The president and vice president of an Oakland construction management firm are the latest figures to be implicated in San Francisco’s widening public corruption scandal, according to newly filed federal documents.
According to a complaint filed Thursday morning, Alan Varela and William Gilmartin III are accused of bribing Mohammed Nuru, who until early this year had headed the San Francisco Department of Public Works and faces charges of corruption and lying to the FBI.
"Instead of competing for public contracts on the merits…the defendants sought their contracts through bribes and backroom deals,” U.S. Attorney David Anderson said in a recorded statement released Thursday.
Varela is the President of ProVen Management and Gilmartin III is the company’s vice president. The company has done various major projects in San Francisco and the Bay Bridge toll plaza. According to records from the San Francisco Controller's Office detailing payments to vendors, ProVen has been paid about $25 million for its work on city projects over the past five years, including more than $7 million from Public Works.
Varela and Gilmartin are accused of working with Balmore Hernandez, the CEO of San Francisco construction firm Azul Works Inc. and former long-time San Francisco Public Works employee. Hernandez is now cooperating with the investigation, documents show.
According to the complaint, the two men conspired with Hernandez to pay a series of bribes to Nuru in exchange for inside information and preferable treatment on city construction projects, including an asphalt plant on land owned by the Port of San Francisco. ProVen ultimately won that contract, though construction has not begun.
“The scheme to bribe Nuru focused heavily, though not exclusively, on an attempt to win a contract through DPW to operate an asphalt plant on land owned by the Port of San Francisco – an effort which lasted years and was still ongoing until Nuru’s arrest in January 2020,” federal prosecutors alleged in Thursday’s complaint.
The bribes allegedly included more than $250,000 in free labor and construction materials for Nuru’s Colusa County vacation home, a free tractor valued at $40,000, and lavish dinners.
“I estimate that Gilmartin spent in excess of $20,000 on meals with Nuru using a ProVen company credit card,” a federal prosecutor wrote in the complaint.
In a statement to his employees Thursday, ProVen Management President Alan Varela denied the corruption allegations.
"These charges are entirely unfounded, and believe strongly that we will prevail in court," Varela said.
In the statement, Varela told his employees the tractor provided to Nuru was a loan, rather than a gift, and said his company won the asphalt plant contract by submitting the strongest bid.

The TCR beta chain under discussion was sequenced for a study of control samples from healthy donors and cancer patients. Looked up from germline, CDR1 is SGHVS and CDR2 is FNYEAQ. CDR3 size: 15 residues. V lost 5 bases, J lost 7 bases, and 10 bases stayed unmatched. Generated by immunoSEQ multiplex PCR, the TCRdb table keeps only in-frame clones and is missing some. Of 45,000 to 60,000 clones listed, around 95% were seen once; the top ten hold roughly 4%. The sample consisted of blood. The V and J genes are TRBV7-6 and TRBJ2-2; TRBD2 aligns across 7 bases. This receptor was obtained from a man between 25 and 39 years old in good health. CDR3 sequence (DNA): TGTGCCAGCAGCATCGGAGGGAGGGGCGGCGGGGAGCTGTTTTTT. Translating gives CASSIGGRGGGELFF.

"The government has also falsely accused us of attempting to influence Mr. Nuru to award ProVen a contract to build and operate and asphalt recycling plant and concrete plant for the Port of San Francisco. In fact, the contract was awarded by the Port of San Francisco, an independent body, and was based on an objective point system in which the score for ProVen's public bid was almost twice the nearest competing bidder."
While Varela denied the allegations, the criminal complaint said Hernandez began cooperating recently with the probe after initially supplying them with false or misleading information.
Hernandez has a longstanding relationship with Nuru going back to his days as an employee at San Francisco Public Works. Emails obtained earlier this year by NBC Bay Area’s Investigative Unit also showed Hernandez and Nuru took a three-week trip together to South Africa in the Summer of 2014.
Varela and Gilmartin are among a growing group of contractors, businessmen, and city officials tied to the corruption scandal. Authorities have already charged Hernandez, long-time permit expediter Walter Wong, restauranteur Nick Bovis, recycling company owner Florence Kong, and Sandra Zuniga, a top member of Mayor London Breed’s staff.
In June, the San Francisco City Attorney’s Office and the San Francisco Controller’s Office issued a report finding the city’s contracting process had “significant gaps” that helped fuel the corruption within San Francisco Public Works.
A call to the City Attorney’s Office was not immediately returned. The office is conducting its own parallel public corruption probe, though it’s unclear if ProVen Management turned up in their investigation.